Encourage them to accessorize when this happens. Adding the right accessories can transform a dull outfit into something much more remarkable. Consider recommending a summer subscription box or one that coincides with the approaching season. That way, your patient is sure to have new accessories and styling pieces that excite them throughout the year.
Again, these are important points for physical therapists to keep in mind. You have the chance to help people in wheelchairs feel much more confident. Providing this type of advice will help.
Rae Steinbach is a graduate of Tufts University with a combined International Relations and Chinese degree. Rae is passionate about travel, food, and writing for Jetty.
In order to help people with disabilities use its products much more comfortably and independently, and to foray into inclusion, Ikea recently launched the “ThisAbles” project that includes a line of low tech assistive technology devices that bridges gaps between existing Ikea products and the needs of people with disabilities. These products, like the Mega Switch that can be used to turn on and off a lamp without the need for precise use of fingers, can be easily printed by consumers on a 3D printer at their own convenience. There are 13 such products available that cater to people with disabilities related to vision, mobility and hand functions.
Visit ThisAbles.com for more information and to learn about these new developments as well as existing products suitable for people with disabilities.
Make sure to watch these quick videos to see some of the products in action.
We all know that there are a number of preconceptions about disability. One of the biggest is around dating – some people still don’t believe that disabled people date, have relationships and, yes, have sex! For a different perspective on the topic, we’re sharing a blog post from Becky, who isn’t disabled herself but is dating wheelchair-user Dan. Read on to find out how she deals with misconceptions about disability, and her answers to people’s common questions.
Hi! I’m Becky. I’m a pretty average 23-year-old from the West Midlands. I’ve been a registered veterinary nurse for the last four years and have my own furry clan of horses, a dog and a cat. I’m happiest when I’m outdoors with my animals or exploring with Dan and my friends.
Dan (my better half, significant other, partner in crime….) is 28 and works as a data analyst. He’s a big music fan so loves going to gigs. Like me, he’s always busy and enjoys it being that way.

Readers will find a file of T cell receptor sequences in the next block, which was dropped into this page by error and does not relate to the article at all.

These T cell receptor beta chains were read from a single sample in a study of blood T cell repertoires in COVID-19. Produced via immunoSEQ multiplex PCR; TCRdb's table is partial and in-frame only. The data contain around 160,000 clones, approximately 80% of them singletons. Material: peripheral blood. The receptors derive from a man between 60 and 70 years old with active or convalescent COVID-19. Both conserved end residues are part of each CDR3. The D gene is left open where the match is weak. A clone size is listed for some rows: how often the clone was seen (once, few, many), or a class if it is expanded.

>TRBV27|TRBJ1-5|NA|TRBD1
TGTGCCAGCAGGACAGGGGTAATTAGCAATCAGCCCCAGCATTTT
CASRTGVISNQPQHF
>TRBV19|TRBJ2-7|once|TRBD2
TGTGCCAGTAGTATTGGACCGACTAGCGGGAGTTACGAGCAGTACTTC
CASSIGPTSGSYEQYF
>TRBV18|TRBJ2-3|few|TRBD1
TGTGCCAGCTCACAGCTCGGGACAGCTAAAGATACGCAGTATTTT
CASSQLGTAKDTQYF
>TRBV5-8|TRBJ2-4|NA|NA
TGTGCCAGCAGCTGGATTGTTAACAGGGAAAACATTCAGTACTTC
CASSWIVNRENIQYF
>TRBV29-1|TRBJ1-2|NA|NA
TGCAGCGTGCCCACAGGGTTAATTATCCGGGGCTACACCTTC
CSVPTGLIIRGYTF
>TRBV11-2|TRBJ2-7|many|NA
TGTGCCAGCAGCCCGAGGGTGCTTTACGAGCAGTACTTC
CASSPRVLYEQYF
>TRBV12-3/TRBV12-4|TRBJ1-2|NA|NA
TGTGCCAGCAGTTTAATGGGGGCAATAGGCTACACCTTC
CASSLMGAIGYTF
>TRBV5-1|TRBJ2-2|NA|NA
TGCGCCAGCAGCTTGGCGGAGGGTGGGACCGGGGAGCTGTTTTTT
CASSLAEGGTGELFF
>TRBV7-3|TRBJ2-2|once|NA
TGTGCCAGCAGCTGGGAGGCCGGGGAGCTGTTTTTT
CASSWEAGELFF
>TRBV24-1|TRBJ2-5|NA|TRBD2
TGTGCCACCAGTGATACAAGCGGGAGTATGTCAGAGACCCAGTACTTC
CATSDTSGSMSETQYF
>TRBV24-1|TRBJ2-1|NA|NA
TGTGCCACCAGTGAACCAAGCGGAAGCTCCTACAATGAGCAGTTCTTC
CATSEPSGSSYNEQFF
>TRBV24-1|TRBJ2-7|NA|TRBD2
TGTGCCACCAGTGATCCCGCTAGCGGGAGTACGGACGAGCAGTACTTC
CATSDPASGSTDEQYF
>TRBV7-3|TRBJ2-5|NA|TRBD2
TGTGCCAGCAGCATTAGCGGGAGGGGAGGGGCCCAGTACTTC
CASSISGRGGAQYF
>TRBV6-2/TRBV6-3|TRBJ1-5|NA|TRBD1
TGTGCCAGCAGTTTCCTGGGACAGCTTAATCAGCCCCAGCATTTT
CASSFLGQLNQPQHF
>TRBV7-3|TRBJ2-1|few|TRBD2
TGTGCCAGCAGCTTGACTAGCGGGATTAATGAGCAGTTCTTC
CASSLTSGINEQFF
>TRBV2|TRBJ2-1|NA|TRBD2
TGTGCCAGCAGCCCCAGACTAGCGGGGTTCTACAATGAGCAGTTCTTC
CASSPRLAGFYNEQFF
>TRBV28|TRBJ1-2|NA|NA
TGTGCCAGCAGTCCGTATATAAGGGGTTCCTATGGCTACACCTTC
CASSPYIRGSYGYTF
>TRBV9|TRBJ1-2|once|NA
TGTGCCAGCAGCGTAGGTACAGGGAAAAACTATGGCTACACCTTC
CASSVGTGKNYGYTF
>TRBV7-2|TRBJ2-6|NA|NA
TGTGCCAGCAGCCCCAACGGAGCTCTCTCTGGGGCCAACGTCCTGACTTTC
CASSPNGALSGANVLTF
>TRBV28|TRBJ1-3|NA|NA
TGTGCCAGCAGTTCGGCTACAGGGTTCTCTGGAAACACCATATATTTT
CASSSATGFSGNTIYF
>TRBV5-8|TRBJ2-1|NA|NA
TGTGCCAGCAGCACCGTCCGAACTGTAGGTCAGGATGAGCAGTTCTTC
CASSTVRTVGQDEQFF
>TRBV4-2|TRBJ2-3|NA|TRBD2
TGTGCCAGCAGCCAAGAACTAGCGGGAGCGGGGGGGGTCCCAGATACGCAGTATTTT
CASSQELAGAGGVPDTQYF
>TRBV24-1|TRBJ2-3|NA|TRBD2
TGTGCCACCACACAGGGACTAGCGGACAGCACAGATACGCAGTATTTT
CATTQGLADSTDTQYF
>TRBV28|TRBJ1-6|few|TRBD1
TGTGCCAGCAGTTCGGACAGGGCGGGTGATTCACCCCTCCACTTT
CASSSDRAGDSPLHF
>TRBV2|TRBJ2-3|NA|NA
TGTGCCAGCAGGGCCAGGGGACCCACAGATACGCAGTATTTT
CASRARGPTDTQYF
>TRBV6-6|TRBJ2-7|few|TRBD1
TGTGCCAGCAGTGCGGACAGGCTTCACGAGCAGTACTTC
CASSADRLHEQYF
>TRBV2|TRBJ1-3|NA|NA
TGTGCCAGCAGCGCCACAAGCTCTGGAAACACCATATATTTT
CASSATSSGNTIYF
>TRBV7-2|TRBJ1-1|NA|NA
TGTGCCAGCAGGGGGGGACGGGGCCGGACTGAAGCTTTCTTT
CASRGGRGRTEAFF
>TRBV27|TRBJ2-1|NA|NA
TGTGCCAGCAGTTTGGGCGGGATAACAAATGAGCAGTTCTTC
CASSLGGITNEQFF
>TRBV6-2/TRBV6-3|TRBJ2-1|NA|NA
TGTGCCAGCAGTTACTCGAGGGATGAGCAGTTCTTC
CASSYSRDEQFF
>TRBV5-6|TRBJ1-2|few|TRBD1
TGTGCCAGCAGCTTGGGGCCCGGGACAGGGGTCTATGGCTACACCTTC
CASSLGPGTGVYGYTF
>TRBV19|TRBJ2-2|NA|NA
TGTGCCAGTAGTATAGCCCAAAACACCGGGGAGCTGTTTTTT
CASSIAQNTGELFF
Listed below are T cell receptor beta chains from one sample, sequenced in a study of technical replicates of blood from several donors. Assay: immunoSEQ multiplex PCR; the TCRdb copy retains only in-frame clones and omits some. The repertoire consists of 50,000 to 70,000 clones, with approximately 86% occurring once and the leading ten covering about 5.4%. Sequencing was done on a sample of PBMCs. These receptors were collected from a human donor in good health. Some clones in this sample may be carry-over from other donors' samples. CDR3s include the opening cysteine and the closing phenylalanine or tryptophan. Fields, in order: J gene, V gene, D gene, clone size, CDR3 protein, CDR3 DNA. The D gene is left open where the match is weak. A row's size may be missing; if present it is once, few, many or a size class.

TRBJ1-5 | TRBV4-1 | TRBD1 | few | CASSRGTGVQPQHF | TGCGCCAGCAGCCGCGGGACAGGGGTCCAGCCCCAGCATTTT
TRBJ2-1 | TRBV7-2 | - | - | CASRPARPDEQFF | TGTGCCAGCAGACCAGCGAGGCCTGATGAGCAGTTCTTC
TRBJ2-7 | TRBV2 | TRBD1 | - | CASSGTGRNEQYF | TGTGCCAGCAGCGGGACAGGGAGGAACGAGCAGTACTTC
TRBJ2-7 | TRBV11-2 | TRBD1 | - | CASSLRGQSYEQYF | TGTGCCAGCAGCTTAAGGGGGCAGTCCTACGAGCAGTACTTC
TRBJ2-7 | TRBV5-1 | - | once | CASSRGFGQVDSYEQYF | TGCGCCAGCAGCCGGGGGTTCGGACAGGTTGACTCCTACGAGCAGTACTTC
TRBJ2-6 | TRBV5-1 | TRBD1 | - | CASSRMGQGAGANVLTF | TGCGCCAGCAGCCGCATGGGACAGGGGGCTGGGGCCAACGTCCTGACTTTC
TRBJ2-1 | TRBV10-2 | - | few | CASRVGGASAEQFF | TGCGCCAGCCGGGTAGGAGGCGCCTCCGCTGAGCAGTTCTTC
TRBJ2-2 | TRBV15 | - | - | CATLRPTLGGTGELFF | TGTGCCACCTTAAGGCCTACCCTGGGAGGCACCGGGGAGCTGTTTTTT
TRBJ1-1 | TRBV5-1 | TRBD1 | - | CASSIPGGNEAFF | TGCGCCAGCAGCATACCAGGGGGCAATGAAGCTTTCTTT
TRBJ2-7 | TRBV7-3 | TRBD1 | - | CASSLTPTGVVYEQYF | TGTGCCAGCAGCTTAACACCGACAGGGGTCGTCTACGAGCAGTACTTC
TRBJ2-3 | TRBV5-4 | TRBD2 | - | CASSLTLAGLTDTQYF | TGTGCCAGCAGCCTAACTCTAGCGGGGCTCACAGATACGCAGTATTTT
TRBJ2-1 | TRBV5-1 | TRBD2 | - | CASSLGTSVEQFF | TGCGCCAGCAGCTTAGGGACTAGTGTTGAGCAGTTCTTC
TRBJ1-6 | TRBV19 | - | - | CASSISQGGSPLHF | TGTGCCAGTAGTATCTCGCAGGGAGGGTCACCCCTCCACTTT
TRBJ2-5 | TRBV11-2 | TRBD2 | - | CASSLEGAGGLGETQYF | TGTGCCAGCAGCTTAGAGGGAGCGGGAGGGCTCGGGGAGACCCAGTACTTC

Dan has Friedreich’s Ataxia, which is a rare genetic, degenerative disease that causes coordination problems, a loss of sensation in the arms and legs, and impaired speech. As a result of this, Dan is a wheelchair user.
From the moment that Dan and I started dating, people have asked me what it’s like to date someone who has a disability. I use my blog, Head over Wheels, to answer their questions, and to share our reviews and stories about places we visit and their accessibility.
Here’s my post on some of the big questions people have…
“What’s it like dating someone in a wheelchair?”
This isn’t hugely different from asking: “What’s it like dating someone called Dan?” The obvious answer is, well, no two men called Dan are the same. Everyone is different.
Ok, so accessibility needs to be considered when dating any wheelchair user. But even that aspect differs from person to person. The rest is just like going out with someone who doesn’t have a disability; first date nerves, worries about awkward silences, excitement if you get on, the fluttery chest if you fancy them.
According to the charity Scope, two-thirds of Brits say they feel awkward around disability, and some people feel so awkward that they avoid disabled people altogether. That really needs to change!
When I was younger, my grandparents worked at a day centre for people with disabilities and learning difficulties. I occasionally spent time with them there and went to a few of their summer fetes and fundraising events.
I think that that helped to shape my attitude towards disability from a young age. I’m also used to working closely with people who have disabilities as I have treated several guide dogs and assistance dogs in my job as a registered veterinary nurse.
As I was getting ready for my first date with Dan, I’ll admit, I did start to feel anxious. I’d be lying if I said I wasn’t thinking about his disability at all. I wasn’t sure whether to ask him more about his ataxia, or not to approach it at all. I didn’t want to unintentionally say or do the wrong thing.